It is a nice straight forward approach, and it needs an investment of care and time to do properly and fully. Re-thinking traditional approaches is uncomfortable and some of the ideas created are unpalatable (e.g. putting experienced people at the front of what you do). Room is required – you’ll tie up some of your best people doing this – so a dip in service levels is likely while this work is carried out. And bringing people with you lends itself to ‘rolling-in’ changes gradually, not ‘big bangs’. Everything you learn about your service using this approach comes from ‘experiencing the change’ – this is why the process of how to re-think can be learned but the results and solutions have to be your own.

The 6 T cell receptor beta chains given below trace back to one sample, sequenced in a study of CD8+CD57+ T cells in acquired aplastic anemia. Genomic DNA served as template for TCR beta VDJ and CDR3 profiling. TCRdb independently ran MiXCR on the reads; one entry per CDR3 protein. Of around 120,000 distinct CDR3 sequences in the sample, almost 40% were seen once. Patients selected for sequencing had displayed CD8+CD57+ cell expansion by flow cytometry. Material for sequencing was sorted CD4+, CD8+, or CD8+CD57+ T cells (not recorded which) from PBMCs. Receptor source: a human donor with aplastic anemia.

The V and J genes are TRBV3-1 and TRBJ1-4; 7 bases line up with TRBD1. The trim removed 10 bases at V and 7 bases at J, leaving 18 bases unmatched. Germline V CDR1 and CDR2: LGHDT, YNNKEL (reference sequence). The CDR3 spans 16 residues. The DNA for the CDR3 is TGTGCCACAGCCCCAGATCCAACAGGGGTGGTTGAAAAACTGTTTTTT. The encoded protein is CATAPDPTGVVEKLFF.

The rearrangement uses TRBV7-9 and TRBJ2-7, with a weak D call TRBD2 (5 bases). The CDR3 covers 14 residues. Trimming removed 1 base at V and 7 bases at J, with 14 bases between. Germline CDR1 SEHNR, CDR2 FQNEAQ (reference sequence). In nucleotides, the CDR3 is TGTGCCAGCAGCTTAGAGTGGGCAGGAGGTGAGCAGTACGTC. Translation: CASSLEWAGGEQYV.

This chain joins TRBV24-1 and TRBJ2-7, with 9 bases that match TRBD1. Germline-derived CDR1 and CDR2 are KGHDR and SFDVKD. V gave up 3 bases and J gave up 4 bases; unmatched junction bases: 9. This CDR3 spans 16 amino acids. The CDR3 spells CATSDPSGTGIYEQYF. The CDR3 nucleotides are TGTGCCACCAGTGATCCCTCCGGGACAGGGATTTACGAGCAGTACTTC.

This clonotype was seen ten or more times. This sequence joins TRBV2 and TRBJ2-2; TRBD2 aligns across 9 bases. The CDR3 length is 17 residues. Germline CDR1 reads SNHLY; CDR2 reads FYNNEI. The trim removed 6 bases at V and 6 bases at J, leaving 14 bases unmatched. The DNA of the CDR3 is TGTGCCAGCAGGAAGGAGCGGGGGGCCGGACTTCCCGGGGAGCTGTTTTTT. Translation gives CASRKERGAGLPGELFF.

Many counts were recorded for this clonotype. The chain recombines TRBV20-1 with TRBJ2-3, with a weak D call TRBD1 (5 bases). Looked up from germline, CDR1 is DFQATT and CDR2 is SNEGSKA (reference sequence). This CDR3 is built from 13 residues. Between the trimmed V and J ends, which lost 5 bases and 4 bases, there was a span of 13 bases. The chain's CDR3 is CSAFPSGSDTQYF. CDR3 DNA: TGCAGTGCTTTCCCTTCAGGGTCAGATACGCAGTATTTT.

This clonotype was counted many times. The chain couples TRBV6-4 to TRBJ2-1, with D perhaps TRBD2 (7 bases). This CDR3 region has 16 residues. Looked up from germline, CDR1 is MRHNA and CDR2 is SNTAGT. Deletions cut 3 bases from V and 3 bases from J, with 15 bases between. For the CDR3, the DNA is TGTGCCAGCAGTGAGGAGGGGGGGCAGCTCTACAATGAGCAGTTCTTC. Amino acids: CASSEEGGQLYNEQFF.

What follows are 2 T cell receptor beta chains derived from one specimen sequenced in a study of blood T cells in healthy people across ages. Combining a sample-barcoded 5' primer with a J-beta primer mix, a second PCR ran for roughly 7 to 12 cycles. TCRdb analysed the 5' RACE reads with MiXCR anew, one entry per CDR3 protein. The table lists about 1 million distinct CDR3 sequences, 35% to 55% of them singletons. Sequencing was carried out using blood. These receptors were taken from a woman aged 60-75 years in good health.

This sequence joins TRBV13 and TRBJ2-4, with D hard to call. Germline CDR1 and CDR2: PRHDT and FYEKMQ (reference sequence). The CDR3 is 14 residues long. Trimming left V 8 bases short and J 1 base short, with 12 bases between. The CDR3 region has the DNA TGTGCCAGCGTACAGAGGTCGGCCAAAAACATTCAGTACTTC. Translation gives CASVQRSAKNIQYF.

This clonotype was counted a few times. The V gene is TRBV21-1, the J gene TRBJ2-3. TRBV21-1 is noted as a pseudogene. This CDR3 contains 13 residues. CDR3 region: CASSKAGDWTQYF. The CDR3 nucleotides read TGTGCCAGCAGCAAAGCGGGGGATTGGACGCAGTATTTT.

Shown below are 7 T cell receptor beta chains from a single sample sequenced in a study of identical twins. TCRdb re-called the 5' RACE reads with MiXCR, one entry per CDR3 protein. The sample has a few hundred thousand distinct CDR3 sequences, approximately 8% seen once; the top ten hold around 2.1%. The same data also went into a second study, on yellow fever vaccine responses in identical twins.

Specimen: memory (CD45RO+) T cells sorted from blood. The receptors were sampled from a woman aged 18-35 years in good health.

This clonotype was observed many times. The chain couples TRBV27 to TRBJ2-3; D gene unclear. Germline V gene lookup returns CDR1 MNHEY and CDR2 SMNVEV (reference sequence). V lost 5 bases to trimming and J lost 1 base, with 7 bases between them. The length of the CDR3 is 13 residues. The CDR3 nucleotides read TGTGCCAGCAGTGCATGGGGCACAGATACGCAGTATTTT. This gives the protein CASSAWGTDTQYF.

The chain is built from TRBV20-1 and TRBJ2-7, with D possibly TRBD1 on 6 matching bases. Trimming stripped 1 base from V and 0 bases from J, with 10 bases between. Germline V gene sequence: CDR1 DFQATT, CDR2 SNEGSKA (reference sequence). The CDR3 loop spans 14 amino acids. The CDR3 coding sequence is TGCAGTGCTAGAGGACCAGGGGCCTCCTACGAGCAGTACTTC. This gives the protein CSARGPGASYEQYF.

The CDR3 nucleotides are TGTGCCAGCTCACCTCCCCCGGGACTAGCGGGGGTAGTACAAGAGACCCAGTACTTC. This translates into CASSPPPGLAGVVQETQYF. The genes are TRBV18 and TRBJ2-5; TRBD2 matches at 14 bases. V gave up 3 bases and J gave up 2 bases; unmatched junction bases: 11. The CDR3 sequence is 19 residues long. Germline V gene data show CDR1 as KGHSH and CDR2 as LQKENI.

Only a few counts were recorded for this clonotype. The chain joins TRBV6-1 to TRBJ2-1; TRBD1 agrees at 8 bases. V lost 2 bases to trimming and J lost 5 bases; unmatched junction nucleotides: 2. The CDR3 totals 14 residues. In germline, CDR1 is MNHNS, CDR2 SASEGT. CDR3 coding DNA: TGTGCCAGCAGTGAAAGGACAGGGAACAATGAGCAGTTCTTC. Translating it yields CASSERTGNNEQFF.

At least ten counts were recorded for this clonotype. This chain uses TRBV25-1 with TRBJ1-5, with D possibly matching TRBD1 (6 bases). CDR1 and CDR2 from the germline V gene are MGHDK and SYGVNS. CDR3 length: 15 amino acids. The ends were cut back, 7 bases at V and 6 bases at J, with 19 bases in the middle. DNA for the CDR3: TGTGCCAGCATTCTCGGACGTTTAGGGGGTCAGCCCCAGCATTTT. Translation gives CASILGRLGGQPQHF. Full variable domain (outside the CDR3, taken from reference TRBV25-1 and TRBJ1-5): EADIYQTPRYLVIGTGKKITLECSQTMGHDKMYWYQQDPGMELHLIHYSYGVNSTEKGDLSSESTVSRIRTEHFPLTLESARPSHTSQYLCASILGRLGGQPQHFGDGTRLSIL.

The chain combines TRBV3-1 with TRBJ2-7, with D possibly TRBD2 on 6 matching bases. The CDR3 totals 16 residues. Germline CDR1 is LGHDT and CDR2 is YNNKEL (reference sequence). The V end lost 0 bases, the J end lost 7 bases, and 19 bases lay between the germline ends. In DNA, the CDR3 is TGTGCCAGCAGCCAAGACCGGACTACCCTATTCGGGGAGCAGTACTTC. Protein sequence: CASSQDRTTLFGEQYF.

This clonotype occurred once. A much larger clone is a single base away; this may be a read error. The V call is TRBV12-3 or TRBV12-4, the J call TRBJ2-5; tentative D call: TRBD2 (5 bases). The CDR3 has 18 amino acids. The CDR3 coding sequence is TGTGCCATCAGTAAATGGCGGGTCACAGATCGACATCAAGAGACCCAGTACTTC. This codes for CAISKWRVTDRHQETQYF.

This is a selection of what our host councils in Birmingham have achieved from re-thinking and changing what they do:

  • End to end 3 x quicker
  • Householder applications 30 days to decision. Adverts: day 1 approval
  • No refusals, appeals, time-driven withdrawn applications; why refuse anything – it should not have got that far
  • Enabling investment – relationships with developers improved
  • Complaints minimal

Building learning into everything we do

I am not arguing for change for change’s sake. I am arguing for setting ourselves up so that improvement becomes part of what we do – it’s built in to how we deliver the service. The important thing about the ‘thinking differently’ ideas above are not the ideas themselves but the fact that the people doing the work – your planners – are involved in creating them and given the freedom to change them when they stop working. The only worthwhile performance framework will be the one that supports this ongoing learning process.